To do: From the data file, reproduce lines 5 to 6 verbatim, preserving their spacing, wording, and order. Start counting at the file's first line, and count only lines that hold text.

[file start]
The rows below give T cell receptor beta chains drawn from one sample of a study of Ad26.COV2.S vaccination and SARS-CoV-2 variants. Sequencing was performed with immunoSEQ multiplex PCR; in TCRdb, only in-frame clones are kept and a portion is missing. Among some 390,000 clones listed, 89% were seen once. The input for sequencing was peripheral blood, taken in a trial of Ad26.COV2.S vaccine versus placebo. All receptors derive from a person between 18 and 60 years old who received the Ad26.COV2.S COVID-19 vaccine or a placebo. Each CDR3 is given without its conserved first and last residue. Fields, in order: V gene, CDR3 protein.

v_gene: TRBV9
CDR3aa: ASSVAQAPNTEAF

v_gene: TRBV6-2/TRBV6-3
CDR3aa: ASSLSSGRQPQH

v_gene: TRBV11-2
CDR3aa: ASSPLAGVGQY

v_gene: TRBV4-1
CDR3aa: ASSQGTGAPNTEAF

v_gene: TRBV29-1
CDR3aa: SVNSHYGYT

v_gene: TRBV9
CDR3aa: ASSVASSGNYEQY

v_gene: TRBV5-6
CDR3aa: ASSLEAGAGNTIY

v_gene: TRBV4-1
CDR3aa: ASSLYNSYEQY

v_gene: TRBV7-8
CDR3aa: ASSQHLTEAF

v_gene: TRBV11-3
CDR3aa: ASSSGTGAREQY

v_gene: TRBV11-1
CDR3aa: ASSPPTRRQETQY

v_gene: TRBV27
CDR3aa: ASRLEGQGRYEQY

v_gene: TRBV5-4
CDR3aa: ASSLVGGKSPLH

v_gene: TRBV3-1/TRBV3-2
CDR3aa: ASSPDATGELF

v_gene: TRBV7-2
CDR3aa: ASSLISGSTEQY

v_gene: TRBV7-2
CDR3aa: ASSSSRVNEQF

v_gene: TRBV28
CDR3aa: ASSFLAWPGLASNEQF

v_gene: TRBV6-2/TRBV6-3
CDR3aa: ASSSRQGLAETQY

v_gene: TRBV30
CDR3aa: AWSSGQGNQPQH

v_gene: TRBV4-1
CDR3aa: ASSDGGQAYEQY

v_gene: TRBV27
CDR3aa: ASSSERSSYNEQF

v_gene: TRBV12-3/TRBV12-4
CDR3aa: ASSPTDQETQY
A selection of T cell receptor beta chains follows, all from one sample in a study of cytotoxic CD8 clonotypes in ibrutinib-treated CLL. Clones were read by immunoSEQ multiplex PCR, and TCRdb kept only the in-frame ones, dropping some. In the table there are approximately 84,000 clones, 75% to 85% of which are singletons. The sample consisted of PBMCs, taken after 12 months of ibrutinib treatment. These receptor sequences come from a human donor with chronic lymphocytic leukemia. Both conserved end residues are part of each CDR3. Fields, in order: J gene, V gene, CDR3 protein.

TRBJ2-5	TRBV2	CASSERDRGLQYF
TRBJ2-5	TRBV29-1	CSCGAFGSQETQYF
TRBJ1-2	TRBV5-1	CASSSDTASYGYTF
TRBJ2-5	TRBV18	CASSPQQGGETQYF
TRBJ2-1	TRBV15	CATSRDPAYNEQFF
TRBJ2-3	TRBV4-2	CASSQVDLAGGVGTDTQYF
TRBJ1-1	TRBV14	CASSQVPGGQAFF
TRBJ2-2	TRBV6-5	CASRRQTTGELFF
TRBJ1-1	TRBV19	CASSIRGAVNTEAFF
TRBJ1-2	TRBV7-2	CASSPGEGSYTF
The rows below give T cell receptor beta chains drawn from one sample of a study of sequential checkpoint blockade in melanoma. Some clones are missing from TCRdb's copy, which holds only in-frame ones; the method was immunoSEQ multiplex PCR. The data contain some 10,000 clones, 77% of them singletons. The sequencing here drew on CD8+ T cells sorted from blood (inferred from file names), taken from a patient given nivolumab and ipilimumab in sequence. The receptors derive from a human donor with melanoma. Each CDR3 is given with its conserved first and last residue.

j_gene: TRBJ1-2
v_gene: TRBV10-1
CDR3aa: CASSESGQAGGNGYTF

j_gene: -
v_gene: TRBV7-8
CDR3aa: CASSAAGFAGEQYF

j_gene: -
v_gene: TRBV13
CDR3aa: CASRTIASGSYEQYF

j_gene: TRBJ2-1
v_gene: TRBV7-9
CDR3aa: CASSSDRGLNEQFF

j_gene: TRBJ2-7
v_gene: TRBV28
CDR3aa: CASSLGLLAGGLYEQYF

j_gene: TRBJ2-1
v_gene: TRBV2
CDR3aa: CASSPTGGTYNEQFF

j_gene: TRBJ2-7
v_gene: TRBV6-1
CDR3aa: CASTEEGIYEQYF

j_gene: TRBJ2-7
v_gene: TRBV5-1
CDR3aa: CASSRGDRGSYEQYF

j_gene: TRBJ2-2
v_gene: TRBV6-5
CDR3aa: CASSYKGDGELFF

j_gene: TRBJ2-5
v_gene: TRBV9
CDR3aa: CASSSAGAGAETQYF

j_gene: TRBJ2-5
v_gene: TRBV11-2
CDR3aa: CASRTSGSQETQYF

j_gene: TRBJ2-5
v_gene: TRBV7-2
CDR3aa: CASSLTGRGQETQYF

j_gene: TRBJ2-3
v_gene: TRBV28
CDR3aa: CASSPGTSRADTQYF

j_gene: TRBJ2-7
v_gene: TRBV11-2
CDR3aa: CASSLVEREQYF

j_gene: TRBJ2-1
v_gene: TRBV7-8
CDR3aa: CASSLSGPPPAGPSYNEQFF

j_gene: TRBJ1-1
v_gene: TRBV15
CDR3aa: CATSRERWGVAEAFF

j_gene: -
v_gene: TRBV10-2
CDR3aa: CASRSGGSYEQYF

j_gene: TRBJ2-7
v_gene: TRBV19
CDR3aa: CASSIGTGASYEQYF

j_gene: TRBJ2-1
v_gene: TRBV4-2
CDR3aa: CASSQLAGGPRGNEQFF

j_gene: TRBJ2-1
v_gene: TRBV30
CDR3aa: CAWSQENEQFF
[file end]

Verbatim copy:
CDR3aa: ASSLSSGRQPQH

v_gene: TRBV11-2